5 December 2014
Last updated at 16:50
Tens of thousands of Jews were moved by SNCF to Nazi camps, including Pithiviers, during World War Two
France and the US have agreed a compensation package for Holocaust victims deported by a French rail company during World War Two.
The two sides announced a $60m (£40m) compensation fund, paid for by the French government, on Friday.
Reparations will be paid to those transported by state rail company SNCF to Nazi concentration camps.
US lawmakers have previously attempted to bar SNCF from rail contracts because of its actions in WW2.
The rail company moved 76,000 Jews to Nazi camps during the Holocaust. Only about 3,000 survived.
However, the company, and some historians, have argued that SNCF was forced by the occupying German army to assist in the deportations.
In 2010, the SNCF chief executive expressed “profound sorrow and regret” for the consequences of the company’s actions.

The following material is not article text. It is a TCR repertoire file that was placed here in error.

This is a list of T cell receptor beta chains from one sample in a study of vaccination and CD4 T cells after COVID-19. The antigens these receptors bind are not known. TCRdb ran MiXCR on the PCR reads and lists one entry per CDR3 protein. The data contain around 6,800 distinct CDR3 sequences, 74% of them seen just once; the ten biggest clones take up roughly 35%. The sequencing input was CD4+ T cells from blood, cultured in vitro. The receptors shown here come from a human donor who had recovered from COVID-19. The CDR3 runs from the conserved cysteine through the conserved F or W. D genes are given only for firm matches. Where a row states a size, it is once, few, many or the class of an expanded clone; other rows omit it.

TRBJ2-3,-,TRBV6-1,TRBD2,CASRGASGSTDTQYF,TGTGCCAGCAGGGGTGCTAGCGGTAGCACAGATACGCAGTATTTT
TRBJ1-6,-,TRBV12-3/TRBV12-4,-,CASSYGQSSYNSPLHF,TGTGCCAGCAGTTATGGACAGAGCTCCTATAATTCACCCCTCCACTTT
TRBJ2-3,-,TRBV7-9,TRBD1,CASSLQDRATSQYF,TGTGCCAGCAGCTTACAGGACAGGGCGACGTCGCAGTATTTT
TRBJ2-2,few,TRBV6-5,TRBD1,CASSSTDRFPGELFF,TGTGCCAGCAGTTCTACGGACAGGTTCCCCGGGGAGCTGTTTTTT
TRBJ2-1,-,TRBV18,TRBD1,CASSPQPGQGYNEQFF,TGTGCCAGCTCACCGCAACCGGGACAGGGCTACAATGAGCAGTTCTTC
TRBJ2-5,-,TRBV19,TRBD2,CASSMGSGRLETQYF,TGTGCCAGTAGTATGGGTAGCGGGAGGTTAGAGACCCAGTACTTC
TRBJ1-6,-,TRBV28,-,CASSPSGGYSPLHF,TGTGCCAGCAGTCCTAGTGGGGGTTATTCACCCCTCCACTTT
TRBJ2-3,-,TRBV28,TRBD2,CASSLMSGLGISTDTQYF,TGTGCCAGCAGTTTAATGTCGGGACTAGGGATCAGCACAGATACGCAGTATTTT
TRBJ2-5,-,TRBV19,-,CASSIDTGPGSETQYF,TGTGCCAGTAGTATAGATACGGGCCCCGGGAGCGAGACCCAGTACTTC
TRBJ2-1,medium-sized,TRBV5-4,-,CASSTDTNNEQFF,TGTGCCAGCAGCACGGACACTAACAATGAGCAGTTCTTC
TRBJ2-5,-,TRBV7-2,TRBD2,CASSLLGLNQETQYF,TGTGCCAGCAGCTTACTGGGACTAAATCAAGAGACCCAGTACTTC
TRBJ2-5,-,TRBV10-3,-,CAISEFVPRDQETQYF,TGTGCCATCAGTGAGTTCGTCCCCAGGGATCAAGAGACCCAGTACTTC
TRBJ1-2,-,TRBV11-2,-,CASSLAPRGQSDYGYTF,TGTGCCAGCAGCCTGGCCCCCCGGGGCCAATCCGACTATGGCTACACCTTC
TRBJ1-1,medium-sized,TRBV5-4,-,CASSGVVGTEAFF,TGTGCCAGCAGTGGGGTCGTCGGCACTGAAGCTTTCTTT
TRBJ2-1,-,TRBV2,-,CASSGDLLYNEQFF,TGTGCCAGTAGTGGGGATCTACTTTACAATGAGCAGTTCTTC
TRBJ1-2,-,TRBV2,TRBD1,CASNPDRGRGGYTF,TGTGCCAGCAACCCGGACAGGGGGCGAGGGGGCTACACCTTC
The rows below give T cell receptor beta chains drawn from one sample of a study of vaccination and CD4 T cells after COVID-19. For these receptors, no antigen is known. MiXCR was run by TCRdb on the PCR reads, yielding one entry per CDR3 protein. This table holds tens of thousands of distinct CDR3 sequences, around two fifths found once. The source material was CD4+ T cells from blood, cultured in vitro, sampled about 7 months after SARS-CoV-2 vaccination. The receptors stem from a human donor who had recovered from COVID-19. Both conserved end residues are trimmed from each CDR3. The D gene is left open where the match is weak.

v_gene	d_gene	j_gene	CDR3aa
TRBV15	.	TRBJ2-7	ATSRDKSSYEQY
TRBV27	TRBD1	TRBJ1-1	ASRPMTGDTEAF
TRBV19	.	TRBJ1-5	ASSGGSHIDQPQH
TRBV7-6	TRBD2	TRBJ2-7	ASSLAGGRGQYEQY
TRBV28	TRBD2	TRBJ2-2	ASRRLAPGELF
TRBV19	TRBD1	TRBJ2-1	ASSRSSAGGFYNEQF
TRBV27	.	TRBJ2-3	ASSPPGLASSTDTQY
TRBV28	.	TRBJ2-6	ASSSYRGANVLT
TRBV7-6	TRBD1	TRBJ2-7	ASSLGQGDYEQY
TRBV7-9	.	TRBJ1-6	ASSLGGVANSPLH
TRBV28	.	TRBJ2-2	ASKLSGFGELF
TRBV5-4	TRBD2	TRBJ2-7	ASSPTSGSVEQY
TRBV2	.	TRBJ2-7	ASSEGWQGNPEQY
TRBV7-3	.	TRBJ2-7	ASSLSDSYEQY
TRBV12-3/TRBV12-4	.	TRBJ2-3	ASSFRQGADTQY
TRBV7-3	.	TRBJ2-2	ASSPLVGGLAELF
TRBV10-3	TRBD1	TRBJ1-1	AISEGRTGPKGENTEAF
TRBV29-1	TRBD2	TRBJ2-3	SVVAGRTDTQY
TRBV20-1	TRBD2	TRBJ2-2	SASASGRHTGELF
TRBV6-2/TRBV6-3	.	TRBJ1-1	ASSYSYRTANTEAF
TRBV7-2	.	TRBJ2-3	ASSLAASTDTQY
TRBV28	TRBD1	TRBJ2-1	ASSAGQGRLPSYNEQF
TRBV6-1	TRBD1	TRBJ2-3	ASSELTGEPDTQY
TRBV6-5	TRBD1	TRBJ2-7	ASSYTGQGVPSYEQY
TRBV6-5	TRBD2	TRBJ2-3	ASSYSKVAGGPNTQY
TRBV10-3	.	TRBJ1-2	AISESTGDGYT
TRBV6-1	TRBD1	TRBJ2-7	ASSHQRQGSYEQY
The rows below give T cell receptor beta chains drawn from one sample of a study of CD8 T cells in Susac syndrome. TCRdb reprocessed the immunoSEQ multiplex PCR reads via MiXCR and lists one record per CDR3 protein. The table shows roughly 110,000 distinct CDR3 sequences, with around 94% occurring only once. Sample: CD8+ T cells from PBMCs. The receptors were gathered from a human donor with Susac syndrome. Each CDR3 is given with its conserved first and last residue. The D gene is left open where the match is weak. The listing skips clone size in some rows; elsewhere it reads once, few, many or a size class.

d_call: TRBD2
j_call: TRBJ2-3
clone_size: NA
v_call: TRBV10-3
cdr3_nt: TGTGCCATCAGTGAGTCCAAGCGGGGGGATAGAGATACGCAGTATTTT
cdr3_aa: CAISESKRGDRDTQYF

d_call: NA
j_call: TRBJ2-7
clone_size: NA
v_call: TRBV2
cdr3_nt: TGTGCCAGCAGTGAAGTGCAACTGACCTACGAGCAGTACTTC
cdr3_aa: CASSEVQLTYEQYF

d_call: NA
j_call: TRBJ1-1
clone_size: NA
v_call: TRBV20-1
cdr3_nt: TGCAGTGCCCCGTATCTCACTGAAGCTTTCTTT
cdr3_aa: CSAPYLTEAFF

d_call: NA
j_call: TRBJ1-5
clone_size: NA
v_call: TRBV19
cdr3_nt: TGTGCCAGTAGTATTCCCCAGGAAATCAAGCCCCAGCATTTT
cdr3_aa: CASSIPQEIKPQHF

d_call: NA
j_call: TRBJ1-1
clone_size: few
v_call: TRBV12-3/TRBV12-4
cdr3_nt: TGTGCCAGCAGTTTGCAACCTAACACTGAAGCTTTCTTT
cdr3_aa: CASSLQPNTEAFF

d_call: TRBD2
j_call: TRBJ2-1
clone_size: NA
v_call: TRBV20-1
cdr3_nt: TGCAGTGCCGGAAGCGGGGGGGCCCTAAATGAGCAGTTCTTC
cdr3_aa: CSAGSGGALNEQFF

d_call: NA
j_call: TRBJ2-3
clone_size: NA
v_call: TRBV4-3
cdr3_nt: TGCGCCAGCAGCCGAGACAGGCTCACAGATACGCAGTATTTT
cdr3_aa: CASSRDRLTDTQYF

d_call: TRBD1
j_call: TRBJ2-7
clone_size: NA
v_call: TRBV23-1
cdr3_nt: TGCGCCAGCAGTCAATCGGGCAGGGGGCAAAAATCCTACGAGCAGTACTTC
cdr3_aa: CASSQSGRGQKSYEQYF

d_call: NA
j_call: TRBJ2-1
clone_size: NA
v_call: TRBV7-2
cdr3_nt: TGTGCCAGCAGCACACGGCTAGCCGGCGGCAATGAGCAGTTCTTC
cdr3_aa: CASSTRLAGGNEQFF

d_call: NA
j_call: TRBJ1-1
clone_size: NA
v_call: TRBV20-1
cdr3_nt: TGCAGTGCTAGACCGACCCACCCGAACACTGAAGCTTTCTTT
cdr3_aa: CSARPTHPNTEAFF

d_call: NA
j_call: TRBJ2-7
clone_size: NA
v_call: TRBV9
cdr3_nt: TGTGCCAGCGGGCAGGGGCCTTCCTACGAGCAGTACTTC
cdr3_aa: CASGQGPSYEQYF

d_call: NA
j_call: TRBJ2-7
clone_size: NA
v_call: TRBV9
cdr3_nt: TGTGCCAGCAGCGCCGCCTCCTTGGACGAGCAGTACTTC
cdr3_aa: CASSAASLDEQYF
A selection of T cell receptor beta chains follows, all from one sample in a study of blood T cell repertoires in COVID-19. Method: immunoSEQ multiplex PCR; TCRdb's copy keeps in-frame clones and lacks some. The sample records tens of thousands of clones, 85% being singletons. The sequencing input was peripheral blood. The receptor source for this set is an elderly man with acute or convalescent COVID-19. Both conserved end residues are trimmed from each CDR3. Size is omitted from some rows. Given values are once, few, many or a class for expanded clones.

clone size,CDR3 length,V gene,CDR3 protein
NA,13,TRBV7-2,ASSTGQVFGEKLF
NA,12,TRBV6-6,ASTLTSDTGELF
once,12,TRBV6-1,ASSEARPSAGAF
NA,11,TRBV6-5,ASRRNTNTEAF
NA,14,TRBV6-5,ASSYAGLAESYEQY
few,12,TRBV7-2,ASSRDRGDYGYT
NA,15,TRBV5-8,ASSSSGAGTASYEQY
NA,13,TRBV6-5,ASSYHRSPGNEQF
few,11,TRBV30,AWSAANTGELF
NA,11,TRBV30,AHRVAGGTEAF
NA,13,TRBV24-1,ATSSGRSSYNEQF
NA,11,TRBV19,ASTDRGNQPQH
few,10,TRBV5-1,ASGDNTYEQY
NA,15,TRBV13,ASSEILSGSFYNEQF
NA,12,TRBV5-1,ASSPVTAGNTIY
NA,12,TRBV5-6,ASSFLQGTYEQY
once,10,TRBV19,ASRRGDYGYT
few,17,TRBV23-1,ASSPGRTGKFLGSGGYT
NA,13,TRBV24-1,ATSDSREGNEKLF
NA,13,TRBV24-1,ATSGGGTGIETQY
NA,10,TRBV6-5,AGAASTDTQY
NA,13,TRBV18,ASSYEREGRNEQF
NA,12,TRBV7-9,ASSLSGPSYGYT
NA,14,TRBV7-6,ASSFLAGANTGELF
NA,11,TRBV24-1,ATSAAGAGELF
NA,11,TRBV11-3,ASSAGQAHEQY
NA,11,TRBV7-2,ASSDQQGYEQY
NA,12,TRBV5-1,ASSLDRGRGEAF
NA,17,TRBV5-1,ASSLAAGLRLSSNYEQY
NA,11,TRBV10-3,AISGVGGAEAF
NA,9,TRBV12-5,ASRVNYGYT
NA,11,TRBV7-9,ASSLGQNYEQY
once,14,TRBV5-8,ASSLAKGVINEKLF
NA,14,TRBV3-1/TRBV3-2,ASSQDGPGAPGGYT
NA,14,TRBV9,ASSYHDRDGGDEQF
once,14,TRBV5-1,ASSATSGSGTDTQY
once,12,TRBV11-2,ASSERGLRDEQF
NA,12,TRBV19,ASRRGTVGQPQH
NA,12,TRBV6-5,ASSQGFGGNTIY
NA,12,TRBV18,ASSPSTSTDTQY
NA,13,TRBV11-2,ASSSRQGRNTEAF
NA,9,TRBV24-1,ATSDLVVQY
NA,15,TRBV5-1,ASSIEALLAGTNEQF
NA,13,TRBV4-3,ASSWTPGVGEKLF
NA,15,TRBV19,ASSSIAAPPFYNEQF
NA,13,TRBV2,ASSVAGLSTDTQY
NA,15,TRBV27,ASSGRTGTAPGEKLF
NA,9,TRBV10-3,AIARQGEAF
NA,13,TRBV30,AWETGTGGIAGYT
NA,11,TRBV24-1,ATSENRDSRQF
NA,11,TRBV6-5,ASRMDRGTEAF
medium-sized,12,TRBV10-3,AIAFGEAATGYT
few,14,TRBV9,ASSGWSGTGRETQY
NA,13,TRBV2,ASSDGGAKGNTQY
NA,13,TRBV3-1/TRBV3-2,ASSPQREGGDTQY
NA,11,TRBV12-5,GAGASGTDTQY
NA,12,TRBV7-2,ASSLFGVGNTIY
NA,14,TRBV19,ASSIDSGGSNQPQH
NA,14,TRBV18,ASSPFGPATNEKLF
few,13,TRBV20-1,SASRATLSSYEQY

An SNCF wagon forms part of the memorial at the site of the Drancy concentration camp, north of Paris
Under the deal, Holocaust survivors as well as their spouses or descendants will receive compensation.
Officials say thousands could be eligible, including citizens of Israel, Canada and the US.
According to US negotiator Stuart Eizenstat, survivors could receive up to $100,000 each, while spouses or heirs could get tens of thousands of dollars.
The agreement still needs to be voted on by the French parliament.
SNCF is currently bidding on US rail contracts, including in the state of Maryland, where lawmakers have pushed for reparations for survivors.
As part of the deal, the US government will try to end lawsuits and other claims against SNCF that have been made in Maryland, New York, Florida and California.